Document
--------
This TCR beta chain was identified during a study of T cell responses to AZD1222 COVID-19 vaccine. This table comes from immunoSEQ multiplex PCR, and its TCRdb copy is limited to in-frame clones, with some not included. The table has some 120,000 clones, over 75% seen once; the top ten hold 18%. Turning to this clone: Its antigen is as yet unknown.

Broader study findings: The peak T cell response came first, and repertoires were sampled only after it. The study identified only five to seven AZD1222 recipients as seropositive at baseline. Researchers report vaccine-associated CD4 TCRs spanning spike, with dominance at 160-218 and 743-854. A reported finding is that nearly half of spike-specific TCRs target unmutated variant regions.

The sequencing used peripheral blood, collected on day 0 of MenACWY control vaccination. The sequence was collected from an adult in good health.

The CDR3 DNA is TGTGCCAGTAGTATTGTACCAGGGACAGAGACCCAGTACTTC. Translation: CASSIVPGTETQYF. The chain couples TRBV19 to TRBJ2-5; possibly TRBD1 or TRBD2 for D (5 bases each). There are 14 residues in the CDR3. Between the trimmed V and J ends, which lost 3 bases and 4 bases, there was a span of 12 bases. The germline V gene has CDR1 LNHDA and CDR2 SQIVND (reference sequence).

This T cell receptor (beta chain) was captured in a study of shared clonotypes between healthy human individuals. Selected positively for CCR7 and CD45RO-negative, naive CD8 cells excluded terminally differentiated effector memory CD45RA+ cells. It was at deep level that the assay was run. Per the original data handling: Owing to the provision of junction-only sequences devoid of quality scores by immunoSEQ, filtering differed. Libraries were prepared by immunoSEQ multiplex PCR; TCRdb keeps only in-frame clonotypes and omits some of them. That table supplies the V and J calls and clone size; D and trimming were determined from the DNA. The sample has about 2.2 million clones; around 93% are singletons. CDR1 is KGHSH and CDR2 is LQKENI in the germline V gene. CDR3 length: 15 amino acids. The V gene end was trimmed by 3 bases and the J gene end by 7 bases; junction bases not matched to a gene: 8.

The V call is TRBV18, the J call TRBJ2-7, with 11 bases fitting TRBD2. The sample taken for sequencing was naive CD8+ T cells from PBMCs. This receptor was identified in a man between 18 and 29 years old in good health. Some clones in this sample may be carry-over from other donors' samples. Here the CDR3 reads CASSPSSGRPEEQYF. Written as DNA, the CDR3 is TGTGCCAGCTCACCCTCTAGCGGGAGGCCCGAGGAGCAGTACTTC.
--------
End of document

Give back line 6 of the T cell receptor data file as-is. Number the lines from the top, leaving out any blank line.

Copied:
The V call is TRBV18, the J call TRBJ2-7, with 11 bases fitting TRBD2. The sample taken for sequencing was naive CD8+ T cells from PBMCs. This receptor was identified in a man between 18 and 29 years old in good health. Some clones in this sample may be carry-over from other donors' samples. Here the CDR3 reads CASSPSSGRPEEQYF. Written as DNA, the CDR3 is TGTGCCAGCTCACCCTCTAGCGGGAGGCCCGAGGAGCAGTACTTC.